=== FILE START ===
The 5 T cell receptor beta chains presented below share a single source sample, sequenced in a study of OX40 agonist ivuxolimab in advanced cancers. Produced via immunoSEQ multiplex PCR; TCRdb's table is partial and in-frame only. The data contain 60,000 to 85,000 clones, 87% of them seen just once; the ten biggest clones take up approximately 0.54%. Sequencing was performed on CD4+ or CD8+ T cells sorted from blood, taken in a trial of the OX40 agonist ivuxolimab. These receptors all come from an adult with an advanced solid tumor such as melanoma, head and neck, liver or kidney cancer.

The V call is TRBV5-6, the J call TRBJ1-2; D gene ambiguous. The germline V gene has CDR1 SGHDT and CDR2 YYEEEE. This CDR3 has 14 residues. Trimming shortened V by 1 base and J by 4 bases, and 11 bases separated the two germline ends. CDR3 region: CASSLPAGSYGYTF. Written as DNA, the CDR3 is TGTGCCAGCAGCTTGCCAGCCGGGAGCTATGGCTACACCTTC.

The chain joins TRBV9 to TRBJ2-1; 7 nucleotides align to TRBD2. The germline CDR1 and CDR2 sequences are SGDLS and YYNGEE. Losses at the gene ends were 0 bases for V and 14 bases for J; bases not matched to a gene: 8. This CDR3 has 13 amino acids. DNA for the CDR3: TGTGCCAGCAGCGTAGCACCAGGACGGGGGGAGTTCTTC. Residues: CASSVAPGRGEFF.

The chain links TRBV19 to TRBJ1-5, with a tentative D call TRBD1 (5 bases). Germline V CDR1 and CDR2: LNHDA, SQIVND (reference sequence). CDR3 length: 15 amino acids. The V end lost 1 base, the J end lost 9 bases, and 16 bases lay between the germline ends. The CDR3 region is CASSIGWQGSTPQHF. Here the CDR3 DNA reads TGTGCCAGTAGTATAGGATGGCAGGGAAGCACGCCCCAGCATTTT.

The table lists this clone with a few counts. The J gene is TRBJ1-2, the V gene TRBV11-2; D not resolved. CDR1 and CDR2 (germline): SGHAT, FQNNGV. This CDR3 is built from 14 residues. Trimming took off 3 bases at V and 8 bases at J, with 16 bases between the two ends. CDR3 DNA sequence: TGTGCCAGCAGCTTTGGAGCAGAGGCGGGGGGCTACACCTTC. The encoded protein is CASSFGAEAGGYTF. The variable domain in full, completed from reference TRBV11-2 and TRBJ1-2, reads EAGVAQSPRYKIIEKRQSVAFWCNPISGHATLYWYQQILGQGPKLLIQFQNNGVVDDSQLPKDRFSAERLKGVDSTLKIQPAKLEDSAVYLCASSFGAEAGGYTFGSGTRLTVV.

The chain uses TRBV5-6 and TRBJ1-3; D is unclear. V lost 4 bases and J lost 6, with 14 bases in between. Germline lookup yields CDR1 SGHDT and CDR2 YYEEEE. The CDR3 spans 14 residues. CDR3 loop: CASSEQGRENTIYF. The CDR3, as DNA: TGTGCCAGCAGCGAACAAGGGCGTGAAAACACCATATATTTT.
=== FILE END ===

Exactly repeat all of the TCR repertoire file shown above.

The 5 T cell receptor beta chains presented below share a single source sample, sequenced in a study of OX40 agonist ivuxolimab in advanced cancers. Produced via immunoSEQ multiplex PCR; TCRdb's table is partial and in-frame only. The data contain 60,000 to 85,000 clones, 87% of them seen just once; the ten biggest clones take up approximately 0.54%. Sequencing was performed on CD4+ or CD8+ T cells sorted from blood, taken in a trial of the OX40 agonist ivuxolimab. These receptors all come from an adult with an advanced solid tumor such as melanoma, head and neck, liver or kidney cancer.

The V call is TRBV5-6, the J call TRBJ1-2; D gene ambiguous. The germline V gene has CDR1 SGHDT and CDR2 YYEEEE. This CDR3 has 14 residues. Trimming shortened V by 1 base and J by 4 bases, and 11 bases separated the two germline ends. CDR3 region: CASSLPAGSYGYTF. Written as DNA, the CDR3 is TGTGCCAGCAGCTTGCCAGCCGGGAGCTATGGCTACACCTTC.

The chain joins TRBV9 to TRBJ2-1; 7 nucleotides align to TRBD2. The germline CDR1 and CDR2 sequences are SGDLS and YYNGEE. Losses at the gene ends were 0 bases for V and 14 bases for J; bases not matched to a gene: 8. This CDR3 has 13 amino acids. DNA for the CDR3: TGTGCCAGCAGCGTAGCACCAGGACGGGGGGAGTTCTTC. Residues: CASSVAPGRGEFF.

The chain links TRBV19 to TRBJ1-5, with a tentative D call TRBD1 (5 bases). Germline V CDR1 and CDR2: LNHDA, SQIVND (reference sequence). CDR3 length: 15 amino acids. The V end lost 1 base, the J end lost 9 bases, and 16 bases lay between the germline ends. The CDR3 region is CASSIGWQGSTPQHF. Here the CDR3 DNA reads TGTGCCAGTAGTATAGGATGGCAGGGAAGCACGCCCCAGCATTTT.

The table lists this clone with a few counts. The J gene is TRBJ1-2, the V gene TRBV11-2; D not resolved. CDR1 and CDR2 (germline): SGHAT, FQNNGV. This CDR3 is built from 14 residues. Trimming took off 3 bases at V and 8 bases at J, with 16 bases between the two ends. CDR3 DNA sequence: TGTGCCAGCAGCTTTGGAGCAGAGGCGGGGGGCTACACCTTC. The encoded protein is CASSFGAEAGGYTF. The variable domain in full, completed from reference TRBV11-2 and TRBJ1-2, reads EAGVAQSPRYKIIEKRQSVAFWCNPISGHATLYWYQQILGQGPKLLIQFQNNGVVDDSQLPKDRFSAERLKGVDSTLKIQPAKLEDSAVYLCASSFGAEAGGYTFGSGTRLTVV.

The chain uses TRBV5-6 and TRBJ1-3; D is unclear. V lost 4 bases and J lost 6, with 14 bases in between. Germline lookup yields CDR1 SGHDT and CDR2 YYEEEE. The CDR3 spans 14 residues. CDR3 loop: CASSEQGRENTIYF. The CDR3, as DNA: TGTGCCAGCAGCGAACAAGGGCGTGAAAACACCATATATTTT.